Frédéric Breck

1942

Artist biography

Frédéric Breck is seen as an established artist, Frédéric Breck was born in 1942. Artists like Byron E. Bruffee, Katherine Bradford, John Sexton, Fernand Bergeron, and Paolo Gioli were also born in 1942.

Further Biographical Context for Frédéric Breck

Frédéric Breck was born in 1942 and was largely inspired by the 1960s. Artistically, the decade began with the twin movements of Pop and Minimalism emerging alongside each other. On one hand, Pop espoused the visual culture of the mainstream and mass media, and of products and consumerism. Artwork by artists like Andy Warhol, Roy Lichtenstein, Tom Wesselmann and Claes Oldenberg was inspired by the popular culture of the rapidly developing Capitalism of the United States, using things like advertising, comic books and ideas surrounding celebrity culture as their main visual cues. A parallel movement developed on the West Coast in California - a strain that also related to language in art, and is viewed as the very first blossoming of conceptual art. Minimalism developed a formal language with no external references, predicated solely on line, colour and geometric form as key constituents of both painting and sculpture. The key figures of Minimalism included Frank Stella, Donald Judd and Agnes Martin. Colour Field painting, as practiced by Morris Louis, Kenneth Noland and Helen Frankenthaler, further explored some of the expressive notions of Abstract Expressionism, but removed much of the rhetoric, instead approaching a more rule-based approach to surface and colour that associated this practice with Minimalism. Around the world many artistic movements echoed the artistic concerns of the above mentioned movements, often with regional specialties and nuance. In Italy, Lucio Fontana and Piero Manzoni established Spatialism, and in Germany the Zero group under the leadership of Gunter Uecker adopted similar ideas. The influential school of Existentialist Philosophy was an important source of inspiration for creatives, with artists like Francis Bacon and Alberto Giacometti becoming known worldwide for their idiosyncratic approaches to the human form and the anguish related to the human condition.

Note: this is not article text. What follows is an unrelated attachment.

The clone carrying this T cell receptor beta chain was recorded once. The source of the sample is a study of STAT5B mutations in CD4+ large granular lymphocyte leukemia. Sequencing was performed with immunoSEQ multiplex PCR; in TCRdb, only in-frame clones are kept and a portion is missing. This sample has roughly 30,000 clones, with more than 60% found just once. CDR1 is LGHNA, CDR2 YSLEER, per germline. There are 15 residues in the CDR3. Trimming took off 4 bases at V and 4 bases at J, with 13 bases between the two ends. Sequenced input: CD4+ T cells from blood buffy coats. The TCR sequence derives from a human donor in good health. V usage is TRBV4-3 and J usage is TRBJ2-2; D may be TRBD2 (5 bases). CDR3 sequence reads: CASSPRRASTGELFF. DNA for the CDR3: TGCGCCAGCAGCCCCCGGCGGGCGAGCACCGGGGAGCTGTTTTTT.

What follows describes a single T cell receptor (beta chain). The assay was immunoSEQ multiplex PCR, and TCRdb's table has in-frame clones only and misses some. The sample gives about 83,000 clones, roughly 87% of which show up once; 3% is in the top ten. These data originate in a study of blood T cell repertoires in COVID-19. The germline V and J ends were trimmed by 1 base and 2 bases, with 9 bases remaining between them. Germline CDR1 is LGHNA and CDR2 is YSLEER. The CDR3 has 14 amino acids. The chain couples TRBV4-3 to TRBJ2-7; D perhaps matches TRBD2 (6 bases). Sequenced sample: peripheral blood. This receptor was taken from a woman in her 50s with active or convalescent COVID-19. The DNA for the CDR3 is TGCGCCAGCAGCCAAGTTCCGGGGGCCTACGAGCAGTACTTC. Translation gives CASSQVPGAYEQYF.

Frédéric Breck

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